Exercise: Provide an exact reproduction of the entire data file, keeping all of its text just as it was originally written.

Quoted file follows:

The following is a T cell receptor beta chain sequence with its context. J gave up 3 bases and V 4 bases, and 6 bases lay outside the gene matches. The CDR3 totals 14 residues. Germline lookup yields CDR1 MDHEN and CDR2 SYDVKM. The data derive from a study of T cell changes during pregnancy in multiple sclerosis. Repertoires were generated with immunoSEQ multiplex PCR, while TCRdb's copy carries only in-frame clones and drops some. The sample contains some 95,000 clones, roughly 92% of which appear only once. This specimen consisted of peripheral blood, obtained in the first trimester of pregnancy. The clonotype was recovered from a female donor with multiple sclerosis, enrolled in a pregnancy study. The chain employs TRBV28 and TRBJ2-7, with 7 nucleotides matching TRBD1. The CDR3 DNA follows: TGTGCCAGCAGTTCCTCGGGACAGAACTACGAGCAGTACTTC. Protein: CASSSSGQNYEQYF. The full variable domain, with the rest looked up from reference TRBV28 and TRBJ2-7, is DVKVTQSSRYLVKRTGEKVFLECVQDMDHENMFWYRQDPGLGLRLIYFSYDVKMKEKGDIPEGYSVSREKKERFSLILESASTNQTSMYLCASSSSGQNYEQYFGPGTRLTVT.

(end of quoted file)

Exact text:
The following is a T cell receptor beta chain sequence with its context. J gave up 3 bases and V 4 bases, and 6 bases lay outside the gene matches. The CDR3 totals 14 residues. Germline lookup yields CDR1 MDHEN and CDR2 SYDVKM. The data derive from a study of T cell changes during pregnancy in multiple sclerosis. Repertoires were generated with immunoSEQ multiplex PCR, while TCRdb's copy carries only in-frame clones and drops some. The sample contains some 95,000 clones, roughly 92% of which appear only once. This specimen consisted of peripheral blood, obtained in the first trimester of pregnancy. The clonotype was recovered from a female donor with multiple sclerosis, enrolled in a pregnancy study. The chain employs TRBV28 and TRBJ2-7, with 7 nucleotides matching TRBD1. The CDR3 DNA follows: TGTGCCAGCAGTTCCTCGGGACAGAACTACGAGCAGTACTTC. Protein: CASSSSGQNYEQYF. The full variable domain, with the rest looked up from reference TRBV28 and TRBJ2-7, is DVKVTQSSRYLVKRTGEKVFLECVQDMDHENMFWYRQDPGLGLRLIYFSYDVKMKEKGDIPEGYSVSREKKERFSLILESASTNQTSMYLCASSSSGQNYEQYFGPGTRLTVT.